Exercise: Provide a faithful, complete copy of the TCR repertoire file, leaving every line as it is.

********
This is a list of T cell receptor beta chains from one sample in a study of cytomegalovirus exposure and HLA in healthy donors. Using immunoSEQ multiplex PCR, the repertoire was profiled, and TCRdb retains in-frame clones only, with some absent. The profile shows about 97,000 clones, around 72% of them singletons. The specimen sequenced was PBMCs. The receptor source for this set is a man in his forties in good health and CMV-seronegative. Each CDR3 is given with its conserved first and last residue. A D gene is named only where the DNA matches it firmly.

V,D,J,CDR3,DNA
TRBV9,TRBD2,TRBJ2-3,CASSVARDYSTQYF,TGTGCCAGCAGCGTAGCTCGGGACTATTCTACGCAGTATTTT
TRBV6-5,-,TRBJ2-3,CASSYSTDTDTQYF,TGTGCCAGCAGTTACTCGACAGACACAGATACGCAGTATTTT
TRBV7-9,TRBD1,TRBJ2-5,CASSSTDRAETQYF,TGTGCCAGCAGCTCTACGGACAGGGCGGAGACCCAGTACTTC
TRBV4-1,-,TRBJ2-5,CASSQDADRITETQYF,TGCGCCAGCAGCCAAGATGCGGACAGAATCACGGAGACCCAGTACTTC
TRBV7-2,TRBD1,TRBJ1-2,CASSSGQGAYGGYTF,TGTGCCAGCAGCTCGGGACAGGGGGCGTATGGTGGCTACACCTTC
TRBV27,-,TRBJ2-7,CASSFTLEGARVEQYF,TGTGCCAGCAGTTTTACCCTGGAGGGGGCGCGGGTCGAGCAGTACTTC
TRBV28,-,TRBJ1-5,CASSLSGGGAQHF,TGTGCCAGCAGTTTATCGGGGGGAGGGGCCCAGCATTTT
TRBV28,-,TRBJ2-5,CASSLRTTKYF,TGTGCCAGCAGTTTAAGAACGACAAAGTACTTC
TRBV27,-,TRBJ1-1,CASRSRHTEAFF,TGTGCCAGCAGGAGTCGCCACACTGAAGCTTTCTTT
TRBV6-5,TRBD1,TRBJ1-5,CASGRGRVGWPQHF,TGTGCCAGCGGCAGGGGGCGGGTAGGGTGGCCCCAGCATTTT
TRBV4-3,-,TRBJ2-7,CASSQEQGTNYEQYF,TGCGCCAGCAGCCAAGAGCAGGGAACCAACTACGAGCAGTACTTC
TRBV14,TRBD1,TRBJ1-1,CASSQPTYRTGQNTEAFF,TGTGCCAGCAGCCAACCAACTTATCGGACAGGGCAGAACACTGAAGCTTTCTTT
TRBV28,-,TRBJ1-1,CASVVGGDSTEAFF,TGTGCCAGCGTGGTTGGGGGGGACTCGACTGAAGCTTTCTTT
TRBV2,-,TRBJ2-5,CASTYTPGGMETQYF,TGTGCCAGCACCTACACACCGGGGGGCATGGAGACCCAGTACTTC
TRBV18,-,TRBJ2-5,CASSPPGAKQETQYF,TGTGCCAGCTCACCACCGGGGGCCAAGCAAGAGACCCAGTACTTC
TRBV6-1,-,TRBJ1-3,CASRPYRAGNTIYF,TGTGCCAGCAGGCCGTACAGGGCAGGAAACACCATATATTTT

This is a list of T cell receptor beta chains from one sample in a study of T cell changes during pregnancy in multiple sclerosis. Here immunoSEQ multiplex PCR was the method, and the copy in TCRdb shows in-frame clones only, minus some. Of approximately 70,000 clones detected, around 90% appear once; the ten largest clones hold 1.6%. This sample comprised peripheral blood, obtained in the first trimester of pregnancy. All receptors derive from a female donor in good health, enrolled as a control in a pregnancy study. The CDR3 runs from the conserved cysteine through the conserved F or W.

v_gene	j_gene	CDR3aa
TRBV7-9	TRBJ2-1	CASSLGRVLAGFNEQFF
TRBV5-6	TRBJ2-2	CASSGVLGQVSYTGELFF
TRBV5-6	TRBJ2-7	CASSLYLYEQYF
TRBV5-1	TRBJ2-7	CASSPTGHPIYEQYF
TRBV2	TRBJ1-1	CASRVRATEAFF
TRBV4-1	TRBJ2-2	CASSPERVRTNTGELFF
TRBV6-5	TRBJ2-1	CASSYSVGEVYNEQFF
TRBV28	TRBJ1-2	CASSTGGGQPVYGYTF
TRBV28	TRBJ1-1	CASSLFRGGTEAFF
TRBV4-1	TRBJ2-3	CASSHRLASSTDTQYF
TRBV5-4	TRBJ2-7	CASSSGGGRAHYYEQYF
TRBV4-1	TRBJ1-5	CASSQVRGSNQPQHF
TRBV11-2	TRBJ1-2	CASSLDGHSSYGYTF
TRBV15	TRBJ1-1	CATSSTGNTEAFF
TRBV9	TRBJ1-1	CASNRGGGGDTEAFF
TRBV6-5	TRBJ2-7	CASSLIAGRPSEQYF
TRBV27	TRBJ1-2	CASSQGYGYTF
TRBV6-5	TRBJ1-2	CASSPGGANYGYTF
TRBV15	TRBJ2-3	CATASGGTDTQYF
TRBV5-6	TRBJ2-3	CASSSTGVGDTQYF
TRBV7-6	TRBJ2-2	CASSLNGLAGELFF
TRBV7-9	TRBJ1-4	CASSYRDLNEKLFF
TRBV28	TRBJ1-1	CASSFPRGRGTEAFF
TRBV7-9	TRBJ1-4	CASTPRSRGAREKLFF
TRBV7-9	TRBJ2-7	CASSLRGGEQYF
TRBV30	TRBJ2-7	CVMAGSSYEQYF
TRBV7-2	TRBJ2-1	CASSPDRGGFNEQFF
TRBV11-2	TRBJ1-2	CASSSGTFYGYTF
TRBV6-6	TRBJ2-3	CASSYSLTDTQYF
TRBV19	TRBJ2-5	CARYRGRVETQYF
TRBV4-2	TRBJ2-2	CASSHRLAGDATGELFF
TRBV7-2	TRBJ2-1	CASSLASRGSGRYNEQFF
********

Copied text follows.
This is a list of T cell receptor beta chains from one sample in a study of cytomegalovirus exposure and HLA in healthy donors. Using immunoSEQ multiplex PCR, the repertoire was profiled, and TCRdb retains in-frame clones only, with some absent. The profile shows about 97,000 clones, around 72% of them singletons. The specimen sequenced was PBMCs. The receptor source for this set is a man in his forties in good health and CMV-seronegative. Each CDR3 is given with its conserved first and last residue. A D gene is named only where the DNA matches it firmly.

V,D,J,CDR3,DNA
TRBV9,TRBD2,TRBJ2-3,CASSVARDYSTQYF,TGTGCCAGCAGCGTAGCTCGGGACTATTCTACGCAGTATTTT
TRBV6-5,-,TRBJ2-3,CASSYSTDTDTQYF,TGTGCCAGCAGTTACTCGACAGACACAGATACGCAGTATTTT
TRBV7-9,TRBD1,TRBJ2-5,CASSSTDRAETQYF,TGTGCCAGCAGCTCTACGGACAGGGCGGAGACCCAGTACTTC
TRBV4-1,-,TRBJ2-5,CASSQDADRITETQYF,TGCGCCAGCAGCCAAGATGCGGACAGAATCACGGAGACCCAGTACTTC
TRBV7-2,TRBD1,TRBJ1-2,CASSSGQGAYGGYTF,TGTGCCAGCAGCTCGGGACAGGGGGCGTATGGTGGCTACACCTTC
TRBV27,-,TRBJ2-7,CASSFTLEGARVEQYF,TGTGCCAGCAGTTTTACCCTGGAGGGGGCGCGGGTCGAGCAGTACTTC
TRBV28,-,TRBJ1-5,CASSLSGGGAQHF,TGTGCCAGCAGTTTATCGGGGGGAGGGGCCCAGCATTTT
TRBV28,-,TRBJ2-5,CASSLRTTKYF,TGTGCCAGCAGTTTAAGAACGACAAAGTACTTC
TRBV27,-,TRBJ1-1,CASRSRHTEAFF,TGTGCCAGCAGGAGTCGCCACACTGAAGCTTTCTTT
TRBV6-5,TRBD1,TRBJ1-5,CASGRGRVGWPQHF,TGTGCCAGCGGCAGGGGGCGGGTAGGGTGGCCCCAGCATTTT
TRBV4-3,-,TRBJ2-7,CASSQEQGTNYEQYF,TGCGCCAGCAGCCAAGAGCAGGGAACCAACTACGAGCAGTACTTC
TRBV14,TRBD1,TRBJ1-1,CASSQPTYRTGQNTEAFF,TGTGCCAGCAGCCAACCAACTTATCGGACAGGGCAGAACACTGAAGCTTTCTTT
TRBV28,-,TRBJ1-1,CASVVGGDSTEAFF,TGTGCCAGCGTGGTTGGGGGGGACTCGACTGAAGCTTTCTTT
TRBV2,-,TRBJ2-5,CASTYTPGGMETQYF,TGTGCCAGCACCTACACACCGGGGGGCATGGAGACCCAGTACTTC
TRBV18,-,TRBJ2-5,CASSPPGAKQETQYF,TGTGCCAGCTCACCACCGGGGGCCAAGCAAGAGACCCAGTACTTC
TRBV6-1,-,TRBJ1-3,CASRPYRAGNTIYF,TGTGCCAGCAGGCCGTACAGGGCAGGAAACACCATATATTTT

This is a list of T cell receptor beta chains from one sample in a study of T cell changes during pregnancy in multiple sclerosis. Here immunoSEQ multiplex PCR was the method, and the copy in TCRdb shows in-frame clones only, minus some. Of approximately 70,000 clones detected, around 90% appear once; the ten largest clones hold 1.6%. This sample comprised peripheral blood, obtained in the first trimester of pregnancy. All receptors derive from a female donor in good health, enrolled as a control in a pregnancy study. The CDR3 runs from the conserved cysteine through the conserved F or W.

v_gene	j_gene	CDR3aa
TRBV7-9	TRBJ2-1	CASSLGRVLAGFNEQFF
TRBV5-6	TRBJ2-2	CASSGVLGQVSYTGELFF
TRBV5-6	TRBJ2-7	CASSLYLYEQYF
TRBV5-1	TRBJ2-7	CASSPTGHPIYEQYF
TRBV2	TRBJ1-1	CASRVRATEAFF
TRBV4-1	TRBJ2-2	CASSPERVRTNTGELFF
TRBV6-5	TRBJ2-1	CASSYSVGEVYNEQFF
TRBV28	TRBJ1-2	CASSTGGGQPVYGYTF
TRBV28	TRBJ1-1	CASSLFRGGTEAFF
TRBV4-1	TRBJ2-3	CASSHRLASSTDTQYF
TRBV5-4	TRBJ2-7	CASSSGGGRAHYYEQYF
TRBV4-1	TRBJ1-5	CASSQVRGSNQPQHF
TRBV11-2	TRBJ1-2	CASSLDGHSSYGYTF
TRBV15	TRBJ1-1	CATSSTGNTEAFF
TRBV9	TRBJ1-1	CASNRGGGGDTEAFF
TRBV6-5	TRBJ2-7	CASSLIAGRPSEQYF
TRBV27	TRBJ1-2	CASSQGYGYTF
TRBV6-5	TRBJ1-2	CASSPGGANYGYTF
TRBV15	TRBJ2-3	CATASGGTDTQYF
TRBV5-6	TRBJ2-3	CASSSTGVGDTQYF
TRBV7-6	TRBJ2-2	CASSLNGLAGELFF
TRBV7-9	TRBJ1-4	CASSYRDLNEKLFF
TRBV28	TRBJ1-1	CASSFPRGRGTEAFF
TRBV7-9	TRBJ1-4	CASTPRSRGAREKLFF
TRBV7-9	TRBJ2-7	CASSLRGGEQYF
TRBV30	TRBJ2-7	CVMAGSSYEQYF
TRBV7-2	TRBJ2-1	CASSPDRGGFNEQFF
TRBV11-2	TRBJ1-2	CASSSGTFYGYTF
TRBV6-6	TRBJ2-3	CASSYSLTDTQYF
TRBV19	TRBJ2-5	CARYRGRVETQYF
TRBV4-2	TRBJ2-2	CASSHRLAGDATGELFF
TRBV7-2	TRBJ2-1	CASSLASRGSGRYNEQFF